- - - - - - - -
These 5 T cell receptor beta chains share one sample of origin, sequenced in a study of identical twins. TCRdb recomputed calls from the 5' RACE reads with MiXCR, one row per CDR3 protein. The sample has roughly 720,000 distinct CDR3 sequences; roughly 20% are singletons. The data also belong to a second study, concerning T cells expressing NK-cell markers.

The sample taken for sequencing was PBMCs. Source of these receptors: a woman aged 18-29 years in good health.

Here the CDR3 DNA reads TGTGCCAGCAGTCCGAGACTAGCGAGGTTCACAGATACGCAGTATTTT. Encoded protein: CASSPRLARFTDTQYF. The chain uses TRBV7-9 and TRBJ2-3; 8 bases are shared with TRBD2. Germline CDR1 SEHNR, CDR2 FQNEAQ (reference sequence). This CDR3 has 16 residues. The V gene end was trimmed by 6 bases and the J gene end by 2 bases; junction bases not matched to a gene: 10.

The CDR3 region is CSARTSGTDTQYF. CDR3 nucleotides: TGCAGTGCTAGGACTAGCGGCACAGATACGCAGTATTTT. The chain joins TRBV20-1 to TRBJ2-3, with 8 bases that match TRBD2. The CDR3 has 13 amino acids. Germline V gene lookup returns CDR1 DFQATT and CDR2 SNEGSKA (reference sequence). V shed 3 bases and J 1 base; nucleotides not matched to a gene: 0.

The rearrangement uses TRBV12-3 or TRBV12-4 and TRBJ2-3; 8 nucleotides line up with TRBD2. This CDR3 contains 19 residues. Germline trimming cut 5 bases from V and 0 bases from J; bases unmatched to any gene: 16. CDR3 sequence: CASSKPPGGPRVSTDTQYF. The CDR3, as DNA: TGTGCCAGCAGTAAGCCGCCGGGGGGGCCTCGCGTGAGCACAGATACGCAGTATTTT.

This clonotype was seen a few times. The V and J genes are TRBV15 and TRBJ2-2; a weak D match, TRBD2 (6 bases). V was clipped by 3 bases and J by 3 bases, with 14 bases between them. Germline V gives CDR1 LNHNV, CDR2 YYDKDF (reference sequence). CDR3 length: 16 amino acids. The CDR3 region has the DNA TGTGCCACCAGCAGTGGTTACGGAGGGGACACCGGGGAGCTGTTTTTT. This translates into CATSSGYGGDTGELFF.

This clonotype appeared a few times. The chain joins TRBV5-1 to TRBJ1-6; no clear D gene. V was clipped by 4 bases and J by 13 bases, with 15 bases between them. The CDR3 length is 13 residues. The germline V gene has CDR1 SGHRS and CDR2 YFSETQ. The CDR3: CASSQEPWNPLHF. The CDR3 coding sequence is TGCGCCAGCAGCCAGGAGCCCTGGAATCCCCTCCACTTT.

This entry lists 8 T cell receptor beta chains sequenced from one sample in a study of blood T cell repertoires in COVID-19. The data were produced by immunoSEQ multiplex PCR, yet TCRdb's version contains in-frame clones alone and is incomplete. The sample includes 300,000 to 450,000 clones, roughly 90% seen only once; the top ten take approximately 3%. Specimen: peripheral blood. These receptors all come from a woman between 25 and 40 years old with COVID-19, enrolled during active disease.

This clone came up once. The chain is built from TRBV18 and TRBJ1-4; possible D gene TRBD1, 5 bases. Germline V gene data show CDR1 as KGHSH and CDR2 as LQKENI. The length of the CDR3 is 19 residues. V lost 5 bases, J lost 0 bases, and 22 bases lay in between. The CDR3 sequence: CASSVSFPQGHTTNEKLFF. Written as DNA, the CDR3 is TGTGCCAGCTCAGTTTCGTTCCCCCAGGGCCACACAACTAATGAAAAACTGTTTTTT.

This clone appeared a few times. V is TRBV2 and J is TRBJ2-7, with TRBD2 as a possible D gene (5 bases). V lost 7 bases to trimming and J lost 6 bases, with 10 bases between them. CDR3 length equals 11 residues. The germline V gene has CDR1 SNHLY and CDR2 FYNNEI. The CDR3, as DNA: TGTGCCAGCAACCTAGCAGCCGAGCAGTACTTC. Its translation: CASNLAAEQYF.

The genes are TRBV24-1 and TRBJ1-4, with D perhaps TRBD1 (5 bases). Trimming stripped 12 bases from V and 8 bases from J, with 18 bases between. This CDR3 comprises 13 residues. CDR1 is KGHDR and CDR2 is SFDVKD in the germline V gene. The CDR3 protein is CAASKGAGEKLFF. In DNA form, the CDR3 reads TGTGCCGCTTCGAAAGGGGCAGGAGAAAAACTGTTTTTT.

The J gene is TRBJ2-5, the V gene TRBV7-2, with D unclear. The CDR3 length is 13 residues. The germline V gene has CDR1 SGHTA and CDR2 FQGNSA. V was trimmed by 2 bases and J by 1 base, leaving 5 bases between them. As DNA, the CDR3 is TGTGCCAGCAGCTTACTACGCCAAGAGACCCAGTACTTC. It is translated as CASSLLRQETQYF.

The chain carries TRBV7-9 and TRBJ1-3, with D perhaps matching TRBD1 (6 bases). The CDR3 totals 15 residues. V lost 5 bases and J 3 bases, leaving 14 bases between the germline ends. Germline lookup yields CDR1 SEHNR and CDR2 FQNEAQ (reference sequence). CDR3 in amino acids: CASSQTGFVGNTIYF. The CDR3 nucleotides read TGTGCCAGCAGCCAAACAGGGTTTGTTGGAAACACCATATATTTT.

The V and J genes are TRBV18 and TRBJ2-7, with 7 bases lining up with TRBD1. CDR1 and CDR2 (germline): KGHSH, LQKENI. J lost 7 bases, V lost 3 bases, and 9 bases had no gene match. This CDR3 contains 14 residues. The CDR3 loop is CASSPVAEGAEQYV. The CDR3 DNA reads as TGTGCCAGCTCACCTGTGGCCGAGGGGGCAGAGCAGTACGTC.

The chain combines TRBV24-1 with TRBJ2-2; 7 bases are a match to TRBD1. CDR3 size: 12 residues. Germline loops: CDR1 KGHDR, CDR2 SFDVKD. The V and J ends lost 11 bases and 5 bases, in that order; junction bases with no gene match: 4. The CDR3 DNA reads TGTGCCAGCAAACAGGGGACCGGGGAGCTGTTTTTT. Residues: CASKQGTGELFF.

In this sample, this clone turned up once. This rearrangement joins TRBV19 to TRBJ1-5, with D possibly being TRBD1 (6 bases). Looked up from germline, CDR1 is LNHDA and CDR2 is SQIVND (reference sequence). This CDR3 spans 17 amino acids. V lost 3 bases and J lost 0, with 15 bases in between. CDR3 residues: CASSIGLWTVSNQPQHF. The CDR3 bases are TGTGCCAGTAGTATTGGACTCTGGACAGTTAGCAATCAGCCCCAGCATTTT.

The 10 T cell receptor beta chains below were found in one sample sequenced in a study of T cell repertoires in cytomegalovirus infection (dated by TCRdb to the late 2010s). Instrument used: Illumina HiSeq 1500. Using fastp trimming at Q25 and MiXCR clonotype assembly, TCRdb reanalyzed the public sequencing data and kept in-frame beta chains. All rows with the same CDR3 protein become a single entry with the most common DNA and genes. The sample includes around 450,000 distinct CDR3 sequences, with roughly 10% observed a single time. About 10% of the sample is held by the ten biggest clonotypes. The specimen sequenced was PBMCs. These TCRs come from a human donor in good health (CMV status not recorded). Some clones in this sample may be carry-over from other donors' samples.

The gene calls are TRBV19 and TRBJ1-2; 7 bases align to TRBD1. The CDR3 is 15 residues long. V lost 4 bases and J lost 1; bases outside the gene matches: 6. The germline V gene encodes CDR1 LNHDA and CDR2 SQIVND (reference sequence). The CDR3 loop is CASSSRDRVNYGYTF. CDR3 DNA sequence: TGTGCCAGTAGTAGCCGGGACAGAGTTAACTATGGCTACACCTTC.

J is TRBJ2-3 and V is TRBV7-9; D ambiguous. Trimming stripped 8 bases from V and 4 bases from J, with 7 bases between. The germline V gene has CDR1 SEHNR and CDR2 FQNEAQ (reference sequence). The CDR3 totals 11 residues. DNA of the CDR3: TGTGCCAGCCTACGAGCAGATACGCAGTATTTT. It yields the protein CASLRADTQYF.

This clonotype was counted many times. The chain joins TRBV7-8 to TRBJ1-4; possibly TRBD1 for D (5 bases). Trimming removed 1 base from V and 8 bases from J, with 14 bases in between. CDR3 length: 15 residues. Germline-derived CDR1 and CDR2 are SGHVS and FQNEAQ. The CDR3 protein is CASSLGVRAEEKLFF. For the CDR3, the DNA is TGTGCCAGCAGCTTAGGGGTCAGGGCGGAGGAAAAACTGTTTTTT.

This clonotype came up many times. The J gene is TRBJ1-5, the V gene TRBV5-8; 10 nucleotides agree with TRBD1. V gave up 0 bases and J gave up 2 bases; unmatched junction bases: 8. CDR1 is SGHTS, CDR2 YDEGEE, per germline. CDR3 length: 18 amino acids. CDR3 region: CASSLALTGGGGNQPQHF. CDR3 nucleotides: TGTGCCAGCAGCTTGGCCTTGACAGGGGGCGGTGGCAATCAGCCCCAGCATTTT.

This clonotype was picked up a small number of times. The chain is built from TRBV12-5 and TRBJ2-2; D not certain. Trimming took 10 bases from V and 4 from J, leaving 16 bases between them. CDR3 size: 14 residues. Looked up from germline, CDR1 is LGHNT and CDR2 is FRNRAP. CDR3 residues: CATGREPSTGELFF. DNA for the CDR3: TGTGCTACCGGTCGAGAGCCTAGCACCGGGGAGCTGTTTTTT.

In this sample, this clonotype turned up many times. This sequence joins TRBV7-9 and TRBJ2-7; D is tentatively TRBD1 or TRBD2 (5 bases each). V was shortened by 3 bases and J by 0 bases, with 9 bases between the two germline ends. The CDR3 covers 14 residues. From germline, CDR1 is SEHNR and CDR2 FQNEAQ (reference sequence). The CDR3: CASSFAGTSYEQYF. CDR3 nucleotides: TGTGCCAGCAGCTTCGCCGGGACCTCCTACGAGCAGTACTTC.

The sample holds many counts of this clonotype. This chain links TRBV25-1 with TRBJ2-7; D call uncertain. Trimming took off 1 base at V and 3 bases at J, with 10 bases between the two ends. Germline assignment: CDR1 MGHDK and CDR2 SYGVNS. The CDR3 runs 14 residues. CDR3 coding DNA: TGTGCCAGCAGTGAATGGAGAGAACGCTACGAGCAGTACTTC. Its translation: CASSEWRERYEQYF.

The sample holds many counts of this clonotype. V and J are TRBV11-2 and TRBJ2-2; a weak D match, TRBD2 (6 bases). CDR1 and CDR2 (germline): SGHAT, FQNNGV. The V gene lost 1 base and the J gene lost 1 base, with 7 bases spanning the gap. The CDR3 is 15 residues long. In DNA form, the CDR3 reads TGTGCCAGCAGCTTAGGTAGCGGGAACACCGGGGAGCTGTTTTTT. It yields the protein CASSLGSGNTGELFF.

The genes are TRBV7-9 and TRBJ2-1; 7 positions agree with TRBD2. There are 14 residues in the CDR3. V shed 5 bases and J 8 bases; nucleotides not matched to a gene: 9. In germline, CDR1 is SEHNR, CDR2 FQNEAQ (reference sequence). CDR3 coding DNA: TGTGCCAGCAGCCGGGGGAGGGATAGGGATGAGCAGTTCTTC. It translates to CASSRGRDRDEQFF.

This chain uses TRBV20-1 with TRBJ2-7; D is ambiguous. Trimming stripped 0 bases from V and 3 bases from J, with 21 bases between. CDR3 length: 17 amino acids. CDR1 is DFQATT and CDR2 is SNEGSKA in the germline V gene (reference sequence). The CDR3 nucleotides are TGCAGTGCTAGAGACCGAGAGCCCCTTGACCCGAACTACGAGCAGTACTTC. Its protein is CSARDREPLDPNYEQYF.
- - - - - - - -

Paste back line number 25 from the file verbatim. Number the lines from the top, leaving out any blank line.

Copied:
The sample holds many counts of this clonotype. V and J are TRBV11-2 and TRBJ2-2; a weak D match, TRBD2 (6 bases). CDR1 and CDR2 (germline): SGHAT, FQNNGV. The V gene lost 1 base and the J gene lost 1 base, with 7 bases spanning the gap. The CDR3 is 15 residues long. In DNA form, the CDR3 reads TGTGCCAGCAGCTTAGGTAGCGGGAACACCGGGGAGCTGTTTTTT. It yields the protein CASSLGSGNTGELFF.